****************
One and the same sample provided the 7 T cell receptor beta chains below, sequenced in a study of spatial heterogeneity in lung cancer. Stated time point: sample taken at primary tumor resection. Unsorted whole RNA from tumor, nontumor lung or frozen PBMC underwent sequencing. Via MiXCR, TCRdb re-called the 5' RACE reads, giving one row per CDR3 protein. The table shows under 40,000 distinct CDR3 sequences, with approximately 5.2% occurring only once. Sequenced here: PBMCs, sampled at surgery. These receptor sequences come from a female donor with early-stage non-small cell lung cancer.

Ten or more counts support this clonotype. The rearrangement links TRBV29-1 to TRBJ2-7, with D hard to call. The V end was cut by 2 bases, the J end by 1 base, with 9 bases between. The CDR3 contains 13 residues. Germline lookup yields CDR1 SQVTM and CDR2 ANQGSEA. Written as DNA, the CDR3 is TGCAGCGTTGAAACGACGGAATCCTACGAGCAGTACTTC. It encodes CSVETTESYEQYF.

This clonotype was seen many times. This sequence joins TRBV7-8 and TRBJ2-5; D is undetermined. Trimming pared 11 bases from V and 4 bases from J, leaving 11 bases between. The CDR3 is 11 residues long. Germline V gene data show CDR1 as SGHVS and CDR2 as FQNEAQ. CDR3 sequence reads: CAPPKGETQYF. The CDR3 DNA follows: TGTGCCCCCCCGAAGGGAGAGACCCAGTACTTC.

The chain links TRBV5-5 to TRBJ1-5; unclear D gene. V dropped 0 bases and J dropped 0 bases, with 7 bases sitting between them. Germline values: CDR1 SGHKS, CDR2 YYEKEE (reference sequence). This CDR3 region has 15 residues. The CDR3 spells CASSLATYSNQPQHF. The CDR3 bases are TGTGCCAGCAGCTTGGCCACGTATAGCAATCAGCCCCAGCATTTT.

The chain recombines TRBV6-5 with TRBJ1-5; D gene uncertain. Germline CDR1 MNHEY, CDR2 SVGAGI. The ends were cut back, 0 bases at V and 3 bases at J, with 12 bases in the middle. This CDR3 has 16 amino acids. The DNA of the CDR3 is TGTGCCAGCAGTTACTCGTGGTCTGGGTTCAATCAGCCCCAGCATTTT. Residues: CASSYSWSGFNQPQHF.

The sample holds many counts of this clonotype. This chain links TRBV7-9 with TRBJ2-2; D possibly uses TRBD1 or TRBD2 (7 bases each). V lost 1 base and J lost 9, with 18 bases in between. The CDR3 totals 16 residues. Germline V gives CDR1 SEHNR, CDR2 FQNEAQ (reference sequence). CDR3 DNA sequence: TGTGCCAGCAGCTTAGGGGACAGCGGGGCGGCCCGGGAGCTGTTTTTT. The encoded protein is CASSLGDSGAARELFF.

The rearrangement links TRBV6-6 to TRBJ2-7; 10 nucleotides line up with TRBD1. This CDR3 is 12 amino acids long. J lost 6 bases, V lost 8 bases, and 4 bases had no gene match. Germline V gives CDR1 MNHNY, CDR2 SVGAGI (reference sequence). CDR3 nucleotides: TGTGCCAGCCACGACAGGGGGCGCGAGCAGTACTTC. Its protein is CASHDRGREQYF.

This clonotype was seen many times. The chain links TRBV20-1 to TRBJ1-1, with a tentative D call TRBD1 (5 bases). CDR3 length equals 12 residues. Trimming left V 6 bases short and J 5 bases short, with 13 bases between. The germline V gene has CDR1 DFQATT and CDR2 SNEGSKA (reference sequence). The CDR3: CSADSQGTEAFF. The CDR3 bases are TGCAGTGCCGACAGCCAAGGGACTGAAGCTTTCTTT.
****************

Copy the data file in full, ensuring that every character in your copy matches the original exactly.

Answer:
One and the same sample provided the 7 T cell receptor beta chains below, sequenced in a study of spatial heterogeneity in lung cancer. Stated time point: sample taken at primary tumor resection. Unsorted whole RNA from tumor, nontumor lung or frozen PBMC underwent sequencing. Via MiXCR, TCRdb re-called the 5' RACE reads, giving one row per CDR3 protein. The table shows under 40,000 distinct CDR3 sequences, with approximately 5.2% occurring only once. Sequenced here: PBMCs, sampled at surgery. These receptor sequences come from a female donor with early-stage non-small cell lung cancer.

Ten or more counts support this clonotype. The rearrangement links TRBV29-1 to TRBJ2-7, with D hard to call. The V end was cut by 2 bases, the J end by 1 base, with 9 bases between. The CDR3 contains 13 residues. Germline lookup yields CDR1 SQVTM and CDR2 ANQGSEA. Written as DNA, the CDR3 is TGCAGCGTTGAAACGACGGAATCCTACGAGCAGTACTTC. It encodes CSVETTESYEQYF.

This clonotype was seen many times. This sequence joins TRBV7-8 and TRBJ2-5; D is undetermined. Trimming pared 11 bases from V and 4 bases from J, leaving 11 bases between. The CDR3 is 11 residues long. Germline V gene data show CDR1 as SGHVS and CDR2 as FQNEAQ. CDR3 sequence reads: CAPPKGETQYF. The CDR3 DNA follows: TGTGCCCCCCCGAAGGGAGAGACCCAGTACTTC.

The chain links TRBV5-5 to TRBJ1-5; unclear D gene. V dropped 0 bases and J dropped 0 bases, with 7 bases sitting between them. Germline values: CDR1 SGHKS, CDR2 YYEKEE (reference sequence). This CDR3 region has 15 residues. The CDR3 spells CASSLATYSNQPQHF. The CDR3 bases are TGTGCCAGCAGCTTGGCCACGTATAGCAATCAGCCCCAGCATTTT.

The chain recombines TRBV6-5 with TRBJ1-5; D gene uncertain. Germline CDR1 MNHEY, CDR2 SVGAGI. The ends were cut back, 0 bases at V and 3 bases at J, with 12 bases in the middle. This CDR3 has 16 amino acids. The DNA of the CDR3 is TGTGCCAGCAGTTACTCGTGGTCTGGGTTCAATCAGCCCCAGCATTTT. Residues: CASSYSWSGFNQPQHF.

The sample holds many counts of this clonotype. This chain links TRBV7-9 with TRBJ2-2; D possibly uses TRBD1 or TRBD2 (7 bases each). V lost 1 base and J lost 9, with 18 bases in between. The CDR3 totals 16 residues. Germline V gives CDR1 SEHNR, CDR2 FQNEAQ (reference sequence). CDR3 DNA sequence: TGTGCCAGCAGCTTAGGGGACAGCGGGGCGGCCCGGGAGCTGTTTTTT. The encoded protein is CASSLGDSGAARELFF.

The rearrangement links TRBV6-6 to TRBJ2-7; 10 nucleotides line up with TRBD1. This CDR3 is 12 amino acids long. J lost 6 bases, V lost 8 bases, and 4 bases had no gene match. Germline V gives CDR1 MNHNY, CDR2 SVGAGI (reference sequence). CDR3 nucleotides: TGTGCCAGCCACGACAGGGGGCGCGAGCAGTACTTC. Its protein is CASHDRGREQYF.

This clonotype was seen many times. The chain links TRBV20-1 to TRBJ1-1, with a tentative D call TRBD1 (5 bases). CDR3 length equals 12 residues. Trimming left V 6 bases short and J 5 bases short, with 13 bases between. The germline V gene has CDR1 DFQATT and CDR2 SNEGSKA (reference sequence). The CDR3: CSADSQGTEAFF. The CDR3 bases are TGCAGTGCCGACAGCCAAGGGACTGAAGCTTTCTTT.